Building capacity to help Africa trade better

Africa in a changing global financing architecture


Africa in a changing global financing architecture

Africa in a changing global financing architecture
Photo credit: AU-UN IST | Stuart Price

ECA Executive Secretary Vera Songwe was a special guest at the 41st Symposium of the Association of African Central Banks (AACB), held in Sharm El Sheikh, Egypt from 5-9 August 2018, where she delivered the keynote address.

Speaking about Africa in a changing global financial architecture, Ms. Songwe highlighted the economic and social impact of de-risking correspondence banking relationships on the continent.

To mitigate this, she urged governments to among others, adopt measures to halt the flow of illicit financial flows, enhance legal and regulatory frameworks, and to leverage on technology to advance financial inclusion.

She also spoke about how the African Continental Free Trade Area (AfCFTA) provides an opportunity to improve regional markets and banking systems in Africa. Extracts from her presentation are given below.

Africa during the Recent Global Economic Crisis

Before the crisis

  • High growth averaging 5.7% per annum during 2001-2008
  • Low inflation rates between 5% and 10%
  • Declining poverty rate since 1990s

Impact of the crisis on African Economies

  • Declining trade flows and capital inflows
  • Deteriorating foreign exchange reserves
  • Increasing deficits in Governments revenues and overall balances
  • Large financing gaps for growth drivers

Africa’s Sustained Economic Expansion

GDP Growth: Africa’s growth record has been significant for the past decade

Trade: High demand led to favorable terms of trade in Africa

Financial Flows to Africa: Robust foreign investments and upward trend in remittances

Illicit Financial Flows out of Africa

In the last three decades to 2009, Africa has lost close to US$1.4 trillion. Losses through non-trade channels average $27 billion annually between 2005 and 2014. Losses through mis-invoicing averaged $73 billion between 2005 and 2015. Uneven geographical distribution of illicit capital flight – West and Central Africa surpassing the rest of the regions.

Read more in the ECA pdf Study on the global governance architecture for combating illicit financial flows (809 KB) .

African Banking and Financial Systems

The development of African financial markets has been driven by improved macroeconomic fundamentals, increased political stability, high commodity prices and robust domestic demand; increasing trading volumes and capitalization in stock markets – highest returns in the world; and growing investment rates supported by strong emerging middle class.

AfCFTA – An opportunity to improve Regional Markets and Banking Systems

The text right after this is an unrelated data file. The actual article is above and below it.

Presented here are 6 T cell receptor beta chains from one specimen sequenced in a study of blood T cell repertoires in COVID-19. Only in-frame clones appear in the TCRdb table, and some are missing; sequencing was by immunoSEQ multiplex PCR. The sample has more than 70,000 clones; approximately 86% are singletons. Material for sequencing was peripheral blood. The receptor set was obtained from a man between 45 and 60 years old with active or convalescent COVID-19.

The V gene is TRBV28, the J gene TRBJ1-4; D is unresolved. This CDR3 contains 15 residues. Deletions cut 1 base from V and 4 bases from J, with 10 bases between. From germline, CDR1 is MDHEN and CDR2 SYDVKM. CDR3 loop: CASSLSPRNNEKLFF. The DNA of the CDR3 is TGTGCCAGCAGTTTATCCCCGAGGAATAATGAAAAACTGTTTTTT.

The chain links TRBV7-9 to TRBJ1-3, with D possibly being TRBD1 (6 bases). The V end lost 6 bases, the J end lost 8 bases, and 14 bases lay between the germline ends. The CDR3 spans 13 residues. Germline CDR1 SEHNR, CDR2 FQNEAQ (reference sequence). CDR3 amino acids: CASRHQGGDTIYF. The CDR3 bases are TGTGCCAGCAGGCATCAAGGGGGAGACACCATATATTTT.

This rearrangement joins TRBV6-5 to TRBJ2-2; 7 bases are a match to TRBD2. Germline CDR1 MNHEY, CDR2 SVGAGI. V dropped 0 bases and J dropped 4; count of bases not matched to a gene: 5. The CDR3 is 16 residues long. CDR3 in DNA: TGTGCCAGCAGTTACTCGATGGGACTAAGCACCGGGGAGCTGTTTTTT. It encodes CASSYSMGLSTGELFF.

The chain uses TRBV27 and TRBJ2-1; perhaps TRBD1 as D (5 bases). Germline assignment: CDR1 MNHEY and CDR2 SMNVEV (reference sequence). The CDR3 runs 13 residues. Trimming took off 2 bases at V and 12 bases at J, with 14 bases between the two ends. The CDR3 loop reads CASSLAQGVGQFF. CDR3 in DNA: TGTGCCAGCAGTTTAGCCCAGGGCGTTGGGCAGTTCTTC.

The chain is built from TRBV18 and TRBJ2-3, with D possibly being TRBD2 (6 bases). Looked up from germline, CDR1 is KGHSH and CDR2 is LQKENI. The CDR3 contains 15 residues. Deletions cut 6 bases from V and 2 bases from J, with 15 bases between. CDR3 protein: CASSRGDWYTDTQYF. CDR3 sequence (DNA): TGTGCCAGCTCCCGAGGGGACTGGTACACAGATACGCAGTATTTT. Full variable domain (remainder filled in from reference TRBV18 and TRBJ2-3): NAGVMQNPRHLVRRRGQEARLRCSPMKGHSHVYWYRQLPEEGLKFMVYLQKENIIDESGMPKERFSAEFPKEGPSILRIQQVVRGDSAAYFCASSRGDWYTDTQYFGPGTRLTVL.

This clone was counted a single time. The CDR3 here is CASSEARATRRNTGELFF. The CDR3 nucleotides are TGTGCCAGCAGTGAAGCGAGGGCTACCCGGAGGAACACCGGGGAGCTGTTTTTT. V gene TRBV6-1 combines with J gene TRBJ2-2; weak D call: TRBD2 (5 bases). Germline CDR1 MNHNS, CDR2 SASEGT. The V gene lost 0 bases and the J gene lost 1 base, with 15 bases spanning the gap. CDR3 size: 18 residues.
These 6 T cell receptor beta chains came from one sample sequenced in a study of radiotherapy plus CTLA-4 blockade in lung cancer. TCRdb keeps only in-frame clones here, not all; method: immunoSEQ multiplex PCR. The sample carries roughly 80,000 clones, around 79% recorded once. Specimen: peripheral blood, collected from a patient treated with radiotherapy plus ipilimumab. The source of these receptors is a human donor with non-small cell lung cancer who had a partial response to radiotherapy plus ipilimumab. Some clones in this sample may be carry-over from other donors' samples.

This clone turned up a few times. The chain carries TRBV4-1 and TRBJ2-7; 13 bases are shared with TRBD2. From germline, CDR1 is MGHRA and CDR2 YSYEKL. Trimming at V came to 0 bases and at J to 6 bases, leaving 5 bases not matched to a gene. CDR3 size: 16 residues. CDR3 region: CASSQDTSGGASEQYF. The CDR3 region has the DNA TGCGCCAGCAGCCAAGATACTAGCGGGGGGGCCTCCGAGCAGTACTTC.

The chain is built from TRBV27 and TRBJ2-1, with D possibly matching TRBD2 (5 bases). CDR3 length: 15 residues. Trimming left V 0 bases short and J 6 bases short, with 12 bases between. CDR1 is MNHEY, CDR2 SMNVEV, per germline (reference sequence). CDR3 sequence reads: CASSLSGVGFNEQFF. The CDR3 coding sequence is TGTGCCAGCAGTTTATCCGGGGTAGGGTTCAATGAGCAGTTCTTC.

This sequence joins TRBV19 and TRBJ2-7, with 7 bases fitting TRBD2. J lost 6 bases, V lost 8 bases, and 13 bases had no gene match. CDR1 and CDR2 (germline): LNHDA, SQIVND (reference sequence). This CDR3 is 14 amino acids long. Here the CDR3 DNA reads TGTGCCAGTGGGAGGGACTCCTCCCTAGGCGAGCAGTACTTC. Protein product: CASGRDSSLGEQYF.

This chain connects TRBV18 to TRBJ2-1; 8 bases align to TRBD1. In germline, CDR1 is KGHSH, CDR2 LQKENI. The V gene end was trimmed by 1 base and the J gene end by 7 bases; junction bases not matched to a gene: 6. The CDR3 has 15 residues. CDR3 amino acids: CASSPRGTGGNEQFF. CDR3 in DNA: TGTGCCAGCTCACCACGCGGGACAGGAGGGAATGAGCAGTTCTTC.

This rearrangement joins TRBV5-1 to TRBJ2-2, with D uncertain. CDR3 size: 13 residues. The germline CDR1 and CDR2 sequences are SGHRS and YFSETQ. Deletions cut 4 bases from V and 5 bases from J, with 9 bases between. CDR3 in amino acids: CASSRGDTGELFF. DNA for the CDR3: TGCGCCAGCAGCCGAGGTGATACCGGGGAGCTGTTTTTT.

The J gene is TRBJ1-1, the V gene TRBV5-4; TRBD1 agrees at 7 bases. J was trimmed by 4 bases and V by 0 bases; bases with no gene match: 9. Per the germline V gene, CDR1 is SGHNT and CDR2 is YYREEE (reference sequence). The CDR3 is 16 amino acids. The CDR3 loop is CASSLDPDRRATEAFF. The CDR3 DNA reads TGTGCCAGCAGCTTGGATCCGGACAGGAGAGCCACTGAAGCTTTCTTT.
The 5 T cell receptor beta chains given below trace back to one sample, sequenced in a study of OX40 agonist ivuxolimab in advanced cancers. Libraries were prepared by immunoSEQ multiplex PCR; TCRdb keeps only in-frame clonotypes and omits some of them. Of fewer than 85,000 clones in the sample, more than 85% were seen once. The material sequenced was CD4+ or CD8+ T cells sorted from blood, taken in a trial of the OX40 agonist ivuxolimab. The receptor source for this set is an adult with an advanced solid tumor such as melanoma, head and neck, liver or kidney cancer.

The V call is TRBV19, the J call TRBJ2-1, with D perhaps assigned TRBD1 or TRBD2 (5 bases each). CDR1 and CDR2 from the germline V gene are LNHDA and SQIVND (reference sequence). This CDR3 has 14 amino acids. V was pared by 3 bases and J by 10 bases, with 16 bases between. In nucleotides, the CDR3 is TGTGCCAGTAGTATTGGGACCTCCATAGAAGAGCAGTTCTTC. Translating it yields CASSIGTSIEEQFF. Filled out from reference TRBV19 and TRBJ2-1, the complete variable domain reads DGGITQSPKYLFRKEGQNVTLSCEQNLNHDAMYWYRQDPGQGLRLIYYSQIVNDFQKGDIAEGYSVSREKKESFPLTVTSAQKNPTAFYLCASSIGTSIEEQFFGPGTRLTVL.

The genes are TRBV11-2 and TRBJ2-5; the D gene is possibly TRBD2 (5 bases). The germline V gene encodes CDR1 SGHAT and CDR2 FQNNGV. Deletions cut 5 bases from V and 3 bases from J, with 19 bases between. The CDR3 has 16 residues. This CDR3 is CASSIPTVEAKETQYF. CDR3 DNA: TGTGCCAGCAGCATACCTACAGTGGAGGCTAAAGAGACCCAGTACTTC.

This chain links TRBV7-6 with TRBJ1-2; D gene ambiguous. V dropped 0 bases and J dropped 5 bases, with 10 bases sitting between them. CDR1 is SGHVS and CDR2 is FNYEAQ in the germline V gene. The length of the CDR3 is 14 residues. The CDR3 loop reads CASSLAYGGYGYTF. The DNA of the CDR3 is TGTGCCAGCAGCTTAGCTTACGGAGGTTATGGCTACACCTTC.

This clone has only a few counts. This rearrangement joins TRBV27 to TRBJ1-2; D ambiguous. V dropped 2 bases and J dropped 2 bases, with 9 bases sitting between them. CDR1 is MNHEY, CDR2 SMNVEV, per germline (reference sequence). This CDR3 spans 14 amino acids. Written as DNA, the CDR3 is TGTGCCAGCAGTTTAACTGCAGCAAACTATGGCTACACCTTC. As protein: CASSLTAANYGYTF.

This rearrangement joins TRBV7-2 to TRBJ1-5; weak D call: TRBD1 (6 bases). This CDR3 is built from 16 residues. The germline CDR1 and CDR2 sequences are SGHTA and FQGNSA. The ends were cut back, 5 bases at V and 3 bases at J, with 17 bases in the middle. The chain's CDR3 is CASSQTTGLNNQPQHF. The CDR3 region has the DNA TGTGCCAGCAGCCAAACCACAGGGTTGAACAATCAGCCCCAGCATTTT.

Regional integration is vital for Africa – providing benefits and opportunities for growth, structural transformation and strong and integrated markets. 44 African countries signed the Agreement establishing the African Continental Free Trade Area (AfCFTA).

The AfCFTA is an important step towards boosting intra-African trade and achieving the SDGs and leaving no one behind (Agenda 2030 and African Union Agenda 2063). Long-term gains are estimated at about US$16 billion annually when all tariffs are eliminated.

Expected increase in intra-African trade of about 30% will contribute to:

  • Structural transformation (incl. increased production/trade of more sophisticated products with a higher technological content),

  • Higher returns on investments (with economies of scale),

  • Increased efficiency of domestic firms,

  • Employment expansion (incl. for women and youth), especially along road corridors.

Impact of De-risking on African Economies

Consequences for Local/Regional Banks

  • Concentration of relationships in smaller financial institutions
  • Increased costs of funds/ transactions
  • Compliance and regulatory challenges
  • Capacity constraints

Economic and Social Impact

  • Reduced effectiveness of domestic banking system
  • Affects Financial inclusion
  • Trade – lower exports and imports
  • Loss of FDI and remittances and threats to poverty reduction
  • Rise of informal financial systems and increasing illicit transactions

Mitigating the Risks and Effects of De-risking

The following strategies and initiatives were presented:

  • Halt the Flow of IFFs: Various initiatives

  • Develop compliance and legal entity identifier database platforms

  • Create national and regional credit rating agencies

  • Develop and strengthen effective information-sharing platforms

  • Promote innovation and technology developments – e.g. Fintech and DIGITALID

  • Enhance regulatory and legal frameworks – e.g. enforcement of domestic and international regulations (including AML/CFT)

  • Advocate for more harmonization of regulations across jurisdictions and cross-border banking – e.g. advocacy and support for the AfCFTA.


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